Community forums were once the number one destination for millions around the world to engage with one another in discussions that span a number of topics, depending on that specific website. I’ve been involved with community management and forum software for more than a decade, but I feel it’s time to take a quick look at how forums continue to be en-route a slow death.
If you’re thinking about starting up a new board on a topic that has already been covered, or perhaps a newly discovered niche, you’re going to have a hard time. Period. Even well-established forums are suffering from lack of activity, which is the result of a number of factors.
Why are forums a dying breed?
Forums came to be as a replacement to newsgroups, offering more advanced and streamlined features to end users. Web-based forums date back to the mid-90s and many large websites today still rely on commercial software installations. But things aren’t looking too good for many, and it’s almost impossible to get a new community going. What gives?
The main issue with software used for forums is the lack of compatibility with humans of today and shorter attention spans. Social media (notably Twitter), real life, and smartphones have made it more and more important to have content available in fast, digestible chunks for users. This is something that forums simply aren’t equipped for.
While more people spend a solid number of hours each day connected to others online, they’re actually being really sociable — too social for forums. People of today prefer to communicate with others without history or documented context. Take Snapchat, WhatsApp and other apps that are all about instant content. Couple this with forum software appearing to be rather ancient and you now have a recipe for a disaster.
Gimme, gimme, gimme
The problem, I think, forum software developers have is with forum owners. “Wait, are you suggesting administrators are partly to blame here?!” Yes, actually. Yes, I am. The issue with forum owners is they’ve seemingly lost sight of running a community effectively. Instead of focusing on content creation, they’re too busy checking statistics, analytics, and other tools.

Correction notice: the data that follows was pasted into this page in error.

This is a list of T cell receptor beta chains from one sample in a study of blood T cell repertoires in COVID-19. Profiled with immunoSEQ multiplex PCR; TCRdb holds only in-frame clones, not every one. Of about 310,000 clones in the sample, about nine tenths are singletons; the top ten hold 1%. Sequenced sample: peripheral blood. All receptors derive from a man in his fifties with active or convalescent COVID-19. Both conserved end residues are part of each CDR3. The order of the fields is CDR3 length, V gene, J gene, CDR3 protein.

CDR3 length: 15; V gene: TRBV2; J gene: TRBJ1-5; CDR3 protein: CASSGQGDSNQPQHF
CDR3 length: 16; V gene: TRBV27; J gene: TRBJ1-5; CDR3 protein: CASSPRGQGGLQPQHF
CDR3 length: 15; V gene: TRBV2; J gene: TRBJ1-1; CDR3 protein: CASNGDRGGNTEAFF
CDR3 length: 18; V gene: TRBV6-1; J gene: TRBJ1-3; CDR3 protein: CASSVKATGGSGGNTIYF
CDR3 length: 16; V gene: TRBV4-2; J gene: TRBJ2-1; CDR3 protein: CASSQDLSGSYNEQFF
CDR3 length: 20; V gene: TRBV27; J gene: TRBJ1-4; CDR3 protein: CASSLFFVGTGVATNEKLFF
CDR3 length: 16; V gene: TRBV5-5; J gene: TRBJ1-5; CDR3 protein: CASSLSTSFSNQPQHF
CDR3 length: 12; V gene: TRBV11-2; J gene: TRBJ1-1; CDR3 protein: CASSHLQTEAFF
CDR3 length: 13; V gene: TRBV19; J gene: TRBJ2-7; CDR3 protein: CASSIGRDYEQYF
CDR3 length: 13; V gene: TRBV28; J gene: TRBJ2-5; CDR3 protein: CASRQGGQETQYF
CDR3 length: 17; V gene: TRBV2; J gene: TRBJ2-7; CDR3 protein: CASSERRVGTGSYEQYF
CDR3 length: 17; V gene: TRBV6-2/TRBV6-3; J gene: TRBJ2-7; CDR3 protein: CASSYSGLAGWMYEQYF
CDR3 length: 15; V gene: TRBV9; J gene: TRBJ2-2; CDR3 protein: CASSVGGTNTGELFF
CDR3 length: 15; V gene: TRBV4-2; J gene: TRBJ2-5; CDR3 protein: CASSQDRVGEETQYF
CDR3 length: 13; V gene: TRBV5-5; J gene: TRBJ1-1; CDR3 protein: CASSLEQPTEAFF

Just take a look at how many clicks are required of the user to get anywhere. Need to manage their forum profile? Multiple clicks. Go into a category? Another click. Visit a forum? Click. Read through a thread? Click. I’m sure you’ve already caught on. Why isn’t this all fast loading or on single pages? Why do users have to go through multiple links to get anywhere?
Some food for thought would be even easier mobile browsing and notifications. Instead of having members directed to social media platforms, forum owners would much prefer their fellow comrades to open up the forum and quickly add a reply or start a new thread. Developers have made some ground on solidifying the mobile experience for forums natively, but we’re still relying on the smartphone browser for the time being.
Where forums shine
Here are some highlights one needs to point out about forum suites:
- Allows for anonymity.
- More efficient moderation.
- Much cleaner navigation.
- Not Facebook.
- Room for more in-depth conversations between multiple people.
Forums are in a rough period and it’s down to software makers and community administrators to pull through. The world is changing, humanity is changing, and forums simply cannot remain the same and stay relevant.